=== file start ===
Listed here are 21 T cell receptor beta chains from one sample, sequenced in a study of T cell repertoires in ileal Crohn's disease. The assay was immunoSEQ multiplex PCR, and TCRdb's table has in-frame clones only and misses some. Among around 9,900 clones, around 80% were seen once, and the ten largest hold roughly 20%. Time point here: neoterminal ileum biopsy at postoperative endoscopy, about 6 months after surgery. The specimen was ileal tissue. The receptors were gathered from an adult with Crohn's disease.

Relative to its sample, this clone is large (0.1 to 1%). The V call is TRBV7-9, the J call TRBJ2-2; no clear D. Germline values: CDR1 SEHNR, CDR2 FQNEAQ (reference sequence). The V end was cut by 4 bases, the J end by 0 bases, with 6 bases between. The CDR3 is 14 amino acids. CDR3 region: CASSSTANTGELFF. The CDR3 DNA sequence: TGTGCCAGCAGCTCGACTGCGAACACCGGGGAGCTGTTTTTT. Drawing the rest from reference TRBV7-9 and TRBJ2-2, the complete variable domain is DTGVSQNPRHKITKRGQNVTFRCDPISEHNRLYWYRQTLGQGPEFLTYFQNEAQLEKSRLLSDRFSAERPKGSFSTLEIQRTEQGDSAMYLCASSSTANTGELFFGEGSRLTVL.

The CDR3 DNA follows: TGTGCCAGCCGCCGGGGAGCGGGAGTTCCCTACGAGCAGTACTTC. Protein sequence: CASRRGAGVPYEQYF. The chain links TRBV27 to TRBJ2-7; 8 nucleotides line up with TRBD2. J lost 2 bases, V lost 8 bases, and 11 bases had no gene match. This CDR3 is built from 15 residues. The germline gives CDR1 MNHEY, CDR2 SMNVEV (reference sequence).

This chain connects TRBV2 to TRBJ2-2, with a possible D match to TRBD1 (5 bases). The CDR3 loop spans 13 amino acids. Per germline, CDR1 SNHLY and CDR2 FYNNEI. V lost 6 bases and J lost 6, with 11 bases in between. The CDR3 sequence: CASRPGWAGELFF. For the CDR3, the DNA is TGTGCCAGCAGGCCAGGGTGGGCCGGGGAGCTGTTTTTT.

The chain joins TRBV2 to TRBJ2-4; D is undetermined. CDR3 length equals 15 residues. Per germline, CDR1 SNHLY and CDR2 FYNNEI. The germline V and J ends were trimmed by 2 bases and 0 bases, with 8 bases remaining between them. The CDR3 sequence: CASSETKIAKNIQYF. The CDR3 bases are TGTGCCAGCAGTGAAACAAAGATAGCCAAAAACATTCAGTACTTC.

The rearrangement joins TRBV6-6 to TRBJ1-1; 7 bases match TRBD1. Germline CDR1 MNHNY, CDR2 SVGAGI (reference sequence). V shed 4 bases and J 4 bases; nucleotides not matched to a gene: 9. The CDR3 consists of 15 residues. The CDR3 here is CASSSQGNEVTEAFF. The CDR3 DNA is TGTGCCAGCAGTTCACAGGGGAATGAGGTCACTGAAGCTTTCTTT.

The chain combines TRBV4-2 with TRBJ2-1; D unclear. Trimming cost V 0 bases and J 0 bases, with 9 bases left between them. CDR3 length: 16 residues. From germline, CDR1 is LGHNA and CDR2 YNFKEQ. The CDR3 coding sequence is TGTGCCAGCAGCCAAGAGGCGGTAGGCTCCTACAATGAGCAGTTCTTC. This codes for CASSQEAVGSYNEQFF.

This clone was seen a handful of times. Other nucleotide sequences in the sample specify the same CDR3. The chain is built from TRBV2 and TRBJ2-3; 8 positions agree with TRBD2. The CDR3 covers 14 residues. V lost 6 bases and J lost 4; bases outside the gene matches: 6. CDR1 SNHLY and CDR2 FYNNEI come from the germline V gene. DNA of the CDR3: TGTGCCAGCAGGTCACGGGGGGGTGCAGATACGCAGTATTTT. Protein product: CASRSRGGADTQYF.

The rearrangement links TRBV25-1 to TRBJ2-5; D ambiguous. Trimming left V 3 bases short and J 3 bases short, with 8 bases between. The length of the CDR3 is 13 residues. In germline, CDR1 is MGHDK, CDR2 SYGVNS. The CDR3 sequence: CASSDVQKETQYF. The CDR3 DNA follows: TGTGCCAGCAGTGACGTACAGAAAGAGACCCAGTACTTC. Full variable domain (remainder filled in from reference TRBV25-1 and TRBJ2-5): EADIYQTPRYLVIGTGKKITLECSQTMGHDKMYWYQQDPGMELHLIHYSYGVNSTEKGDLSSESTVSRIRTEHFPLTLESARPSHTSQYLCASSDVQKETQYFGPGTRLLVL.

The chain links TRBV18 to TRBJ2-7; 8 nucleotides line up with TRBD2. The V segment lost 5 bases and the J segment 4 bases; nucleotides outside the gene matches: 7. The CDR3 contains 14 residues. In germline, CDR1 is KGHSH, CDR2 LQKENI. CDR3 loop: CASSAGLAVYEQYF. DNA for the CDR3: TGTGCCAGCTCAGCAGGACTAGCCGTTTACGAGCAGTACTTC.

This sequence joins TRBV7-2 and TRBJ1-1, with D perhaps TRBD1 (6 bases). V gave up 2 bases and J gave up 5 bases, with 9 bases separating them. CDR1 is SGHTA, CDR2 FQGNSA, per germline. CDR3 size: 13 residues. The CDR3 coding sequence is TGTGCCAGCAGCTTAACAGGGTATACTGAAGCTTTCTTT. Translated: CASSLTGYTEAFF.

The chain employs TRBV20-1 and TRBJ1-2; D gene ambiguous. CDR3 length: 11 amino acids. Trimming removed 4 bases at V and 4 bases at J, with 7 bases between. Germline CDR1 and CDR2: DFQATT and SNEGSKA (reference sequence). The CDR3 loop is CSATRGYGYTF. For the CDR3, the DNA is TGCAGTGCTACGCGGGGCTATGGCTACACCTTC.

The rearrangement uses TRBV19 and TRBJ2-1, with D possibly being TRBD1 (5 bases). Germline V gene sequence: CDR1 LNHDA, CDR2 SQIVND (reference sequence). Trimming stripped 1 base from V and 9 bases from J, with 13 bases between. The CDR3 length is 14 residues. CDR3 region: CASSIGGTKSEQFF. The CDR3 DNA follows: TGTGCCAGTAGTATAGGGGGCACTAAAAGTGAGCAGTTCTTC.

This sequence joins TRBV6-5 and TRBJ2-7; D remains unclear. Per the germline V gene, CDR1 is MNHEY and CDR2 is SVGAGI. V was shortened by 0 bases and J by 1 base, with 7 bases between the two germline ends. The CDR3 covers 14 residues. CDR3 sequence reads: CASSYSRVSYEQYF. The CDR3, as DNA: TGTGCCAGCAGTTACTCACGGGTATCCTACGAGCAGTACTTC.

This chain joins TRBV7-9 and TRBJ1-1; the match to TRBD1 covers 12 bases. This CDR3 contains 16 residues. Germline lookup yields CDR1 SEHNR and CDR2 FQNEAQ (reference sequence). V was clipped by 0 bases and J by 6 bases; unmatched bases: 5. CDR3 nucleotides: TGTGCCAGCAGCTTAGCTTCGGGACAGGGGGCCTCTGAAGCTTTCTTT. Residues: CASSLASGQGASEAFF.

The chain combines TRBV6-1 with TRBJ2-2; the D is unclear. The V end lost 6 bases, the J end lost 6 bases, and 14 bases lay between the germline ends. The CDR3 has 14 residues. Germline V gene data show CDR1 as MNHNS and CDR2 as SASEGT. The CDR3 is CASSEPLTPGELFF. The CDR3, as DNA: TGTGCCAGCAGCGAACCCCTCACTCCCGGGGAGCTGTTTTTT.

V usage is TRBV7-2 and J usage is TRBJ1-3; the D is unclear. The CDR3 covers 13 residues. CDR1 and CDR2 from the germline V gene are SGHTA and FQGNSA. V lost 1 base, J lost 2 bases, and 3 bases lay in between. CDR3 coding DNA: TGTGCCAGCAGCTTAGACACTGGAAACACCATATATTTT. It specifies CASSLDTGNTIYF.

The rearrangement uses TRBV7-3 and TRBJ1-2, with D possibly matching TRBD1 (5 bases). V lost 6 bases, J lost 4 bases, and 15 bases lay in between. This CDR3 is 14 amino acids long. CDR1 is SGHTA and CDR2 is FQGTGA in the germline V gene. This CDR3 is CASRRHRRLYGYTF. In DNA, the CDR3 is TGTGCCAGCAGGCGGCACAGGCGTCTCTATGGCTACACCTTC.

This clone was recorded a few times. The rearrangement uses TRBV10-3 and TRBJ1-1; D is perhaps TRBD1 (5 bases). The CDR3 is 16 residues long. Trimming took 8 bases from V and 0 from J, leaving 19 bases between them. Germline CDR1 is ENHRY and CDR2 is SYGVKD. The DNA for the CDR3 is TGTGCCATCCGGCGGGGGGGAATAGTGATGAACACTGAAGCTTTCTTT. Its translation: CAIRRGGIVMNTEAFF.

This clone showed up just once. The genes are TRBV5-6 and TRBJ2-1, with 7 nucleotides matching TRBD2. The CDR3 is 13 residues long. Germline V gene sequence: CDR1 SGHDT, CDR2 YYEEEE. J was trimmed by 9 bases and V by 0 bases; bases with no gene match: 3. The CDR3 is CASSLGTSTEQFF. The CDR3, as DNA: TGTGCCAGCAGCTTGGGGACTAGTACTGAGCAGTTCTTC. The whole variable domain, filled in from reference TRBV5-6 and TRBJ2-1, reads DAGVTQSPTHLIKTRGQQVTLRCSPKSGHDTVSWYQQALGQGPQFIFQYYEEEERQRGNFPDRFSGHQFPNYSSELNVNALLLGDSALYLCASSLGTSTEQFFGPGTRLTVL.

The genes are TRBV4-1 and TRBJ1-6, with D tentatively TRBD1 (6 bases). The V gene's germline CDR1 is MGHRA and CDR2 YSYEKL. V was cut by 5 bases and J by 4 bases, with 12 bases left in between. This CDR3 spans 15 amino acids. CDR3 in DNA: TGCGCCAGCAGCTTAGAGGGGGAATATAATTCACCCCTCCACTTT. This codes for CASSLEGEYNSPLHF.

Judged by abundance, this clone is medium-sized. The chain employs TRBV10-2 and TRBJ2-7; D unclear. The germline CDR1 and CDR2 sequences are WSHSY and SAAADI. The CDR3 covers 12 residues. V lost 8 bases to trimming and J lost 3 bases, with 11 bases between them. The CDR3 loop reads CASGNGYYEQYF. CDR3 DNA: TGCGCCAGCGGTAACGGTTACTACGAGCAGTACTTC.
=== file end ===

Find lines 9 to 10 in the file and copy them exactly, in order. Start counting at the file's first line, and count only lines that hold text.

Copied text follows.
The rearrangement links TRBV25-1 to TRBJ2-5; D ambiguous. Trimming left V 3 bases short and J 3 bases short, with 8 bases between. The length of the CDR3 is 13 residues. In germline, CDR1 is MGHDK, CDR2 SYGVNS. The CDR3 sequence: CASSDVQKETQYF. The CDR3 DNA follows: TGTGCCAGCAGTGACGTACAGAAAGAGACCCAGTACTTC. Full variable domain (remainder filled in from reference TRBV25-1 and TRBJ2-5): EADIYQTPRYLVIGTGKKITLECSQTMGHDKMYWYQQDPGMELHLIHYSYGVNSTEKGDLSSESTVSRIRTEHFPLTLESARPSHTSQYLCASSDVQKETQYFGPGTRLLVL.

The chain links TRBV18 to TRBJ2-7; 8 nucleotides line up with TRBD2. The V segment lost 5 bases and the J segment 4 bases; nucleotides outside the gene matches: 7. The CDR3 contains 14 residues. In germline, CDR1 is KGHSH, CDR2 LQKENI. CDR3 loop: CASSAGLAVYEQYF. DNA for the CDR3: TGTGCCAGCTCAGCAGGACTAGCCGTTTACGAGCAGTACTTC.